Step three of watercolour demonstration by Barry Coombs

STEP THREE – Several things happened with this step. The jar on the left was completed with the darker shadow shape. This shape has a sharp or crisp edge all round. The similar shape on the right-hand jar was painted almost the same way except I ‘feathered’ the bottom right part of the shape with a damp brush. Now, look at the pitcher at the back. The first step I took was to paint the upper area darker and feather the lower edge with a damp brush. Then, about halfway down, I painted another band of clean water and added the dark shape below it. Whew! I hope it all makes sense.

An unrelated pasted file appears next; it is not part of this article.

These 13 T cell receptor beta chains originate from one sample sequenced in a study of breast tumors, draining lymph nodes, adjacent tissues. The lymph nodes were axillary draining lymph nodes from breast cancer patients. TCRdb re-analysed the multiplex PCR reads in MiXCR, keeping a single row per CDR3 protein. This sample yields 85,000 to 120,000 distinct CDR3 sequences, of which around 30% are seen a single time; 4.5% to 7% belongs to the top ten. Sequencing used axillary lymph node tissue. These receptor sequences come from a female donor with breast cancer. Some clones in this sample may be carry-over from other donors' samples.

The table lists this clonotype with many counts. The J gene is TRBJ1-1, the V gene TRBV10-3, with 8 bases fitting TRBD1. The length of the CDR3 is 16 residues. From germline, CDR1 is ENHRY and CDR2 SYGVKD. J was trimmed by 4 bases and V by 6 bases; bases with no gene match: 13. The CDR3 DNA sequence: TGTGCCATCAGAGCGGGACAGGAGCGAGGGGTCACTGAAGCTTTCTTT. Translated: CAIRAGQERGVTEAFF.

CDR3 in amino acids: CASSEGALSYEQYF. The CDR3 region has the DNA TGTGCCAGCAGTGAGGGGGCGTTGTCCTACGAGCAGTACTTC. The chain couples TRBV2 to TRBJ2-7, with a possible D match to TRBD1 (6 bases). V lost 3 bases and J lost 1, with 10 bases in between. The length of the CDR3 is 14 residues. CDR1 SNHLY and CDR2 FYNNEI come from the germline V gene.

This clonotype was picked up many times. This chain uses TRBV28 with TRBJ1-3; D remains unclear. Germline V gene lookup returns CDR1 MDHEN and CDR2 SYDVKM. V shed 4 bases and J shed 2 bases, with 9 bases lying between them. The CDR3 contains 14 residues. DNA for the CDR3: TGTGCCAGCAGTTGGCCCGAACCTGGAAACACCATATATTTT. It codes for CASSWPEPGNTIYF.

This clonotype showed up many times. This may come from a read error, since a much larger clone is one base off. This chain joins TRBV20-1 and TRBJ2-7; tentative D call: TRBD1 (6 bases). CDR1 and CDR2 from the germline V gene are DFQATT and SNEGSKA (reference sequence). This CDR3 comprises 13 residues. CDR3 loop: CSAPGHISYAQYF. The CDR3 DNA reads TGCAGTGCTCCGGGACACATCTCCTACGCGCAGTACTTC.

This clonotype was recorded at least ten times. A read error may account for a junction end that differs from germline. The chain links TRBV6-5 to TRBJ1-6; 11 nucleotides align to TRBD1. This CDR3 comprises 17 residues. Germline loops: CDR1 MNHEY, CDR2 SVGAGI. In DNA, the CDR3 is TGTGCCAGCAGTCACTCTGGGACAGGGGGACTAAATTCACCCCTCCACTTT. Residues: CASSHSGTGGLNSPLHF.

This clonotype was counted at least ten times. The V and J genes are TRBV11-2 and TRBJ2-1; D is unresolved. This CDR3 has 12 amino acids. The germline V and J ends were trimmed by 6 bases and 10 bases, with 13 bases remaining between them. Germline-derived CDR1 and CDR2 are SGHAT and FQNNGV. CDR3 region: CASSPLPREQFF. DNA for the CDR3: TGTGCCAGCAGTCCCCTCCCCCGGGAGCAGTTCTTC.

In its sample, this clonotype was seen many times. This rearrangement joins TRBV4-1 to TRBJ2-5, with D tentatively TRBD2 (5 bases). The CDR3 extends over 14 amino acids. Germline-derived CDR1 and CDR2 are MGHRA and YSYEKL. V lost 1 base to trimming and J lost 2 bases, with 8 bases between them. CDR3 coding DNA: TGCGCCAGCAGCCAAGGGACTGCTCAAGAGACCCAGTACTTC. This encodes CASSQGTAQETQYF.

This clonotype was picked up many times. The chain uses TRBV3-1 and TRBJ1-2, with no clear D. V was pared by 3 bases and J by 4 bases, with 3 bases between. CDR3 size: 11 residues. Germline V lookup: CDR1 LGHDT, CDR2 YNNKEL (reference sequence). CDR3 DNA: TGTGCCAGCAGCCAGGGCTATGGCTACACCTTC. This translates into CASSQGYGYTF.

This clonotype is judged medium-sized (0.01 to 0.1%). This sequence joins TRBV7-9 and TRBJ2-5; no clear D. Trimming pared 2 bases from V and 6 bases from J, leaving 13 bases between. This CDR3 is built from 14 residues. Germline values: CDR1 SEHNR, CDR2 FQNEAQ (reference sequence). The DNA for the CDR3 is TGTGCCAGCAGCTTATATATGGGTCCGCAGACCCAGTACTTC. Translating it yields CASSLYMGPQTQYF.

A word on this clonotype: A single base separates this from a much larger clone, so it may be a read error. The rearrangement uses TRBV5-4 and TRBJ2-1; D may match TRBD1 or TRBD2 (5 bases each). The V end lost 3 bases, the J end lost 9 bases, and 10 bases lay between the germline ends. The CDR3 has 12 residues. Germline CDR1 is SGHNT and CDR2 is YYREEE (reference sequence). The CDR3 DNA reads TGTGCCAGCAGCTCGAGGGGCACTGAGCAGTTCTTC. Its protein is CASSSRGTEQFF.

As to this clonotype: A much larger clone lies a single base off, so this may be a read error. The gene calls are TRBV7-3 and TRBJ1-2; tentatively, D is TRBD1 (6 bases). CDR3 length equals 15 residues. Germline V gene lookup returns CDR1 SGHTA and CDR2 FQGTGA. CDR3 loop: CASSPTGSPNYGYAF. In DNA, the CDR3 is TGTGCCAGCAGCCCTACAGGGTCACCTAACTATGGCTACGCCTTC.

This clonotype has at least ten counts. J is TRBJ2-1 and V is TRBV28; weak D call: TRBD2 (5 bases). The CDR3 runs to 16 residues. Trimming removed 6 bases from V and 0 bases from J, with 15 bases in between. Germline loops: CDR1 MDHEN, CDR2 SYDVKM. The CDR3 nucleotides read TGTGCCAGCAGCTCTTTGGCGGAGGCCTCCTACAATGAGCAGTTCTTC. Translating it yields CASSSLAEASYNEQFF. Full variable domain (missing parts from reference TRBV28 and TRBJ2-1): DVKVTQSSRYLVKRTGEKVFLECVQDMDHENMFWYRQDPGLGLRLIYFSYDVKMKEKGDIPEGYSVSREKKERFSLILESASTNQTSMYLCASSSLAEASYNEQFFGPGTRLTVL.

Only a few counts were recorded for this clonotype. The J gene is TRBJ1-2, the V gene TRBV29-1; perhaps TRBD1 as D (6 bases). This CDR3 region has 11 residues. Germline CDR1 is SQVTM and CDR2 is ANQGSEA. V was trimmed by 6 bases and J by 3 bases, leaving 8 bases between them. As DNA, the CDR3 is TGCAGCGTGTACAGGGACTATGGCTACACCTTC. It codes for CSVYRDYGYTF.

Step four of watercolour demonstration by Barry Coombs

STEP FOUR – I painted the biggest shape on the large jug with a middle tone. While still wet, I touched in an even darker and cooler wash under the spot and in the lower left corner.

Light to dark and big to small. I harp on it over and over but it works. The students came up with some very strong work. I’m always amazed at what they can accomplish in less than three hours.

Tuesday AM Critique

Tuesday AM Critique

Tuesday PM Critique

Tuesday PM Critique

 

 

Winter Tuesday Watercolour Class – Week Six

10/02/2015

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What’s in a background? This is the same photo of the still life that I showed you on Saturday. I selected the green fabric in order to enhance the objects. This, however, isn’t what my students see while they’re painting. They don’t see any sort of backdrop. This is what they see; minus the other students across the room from them.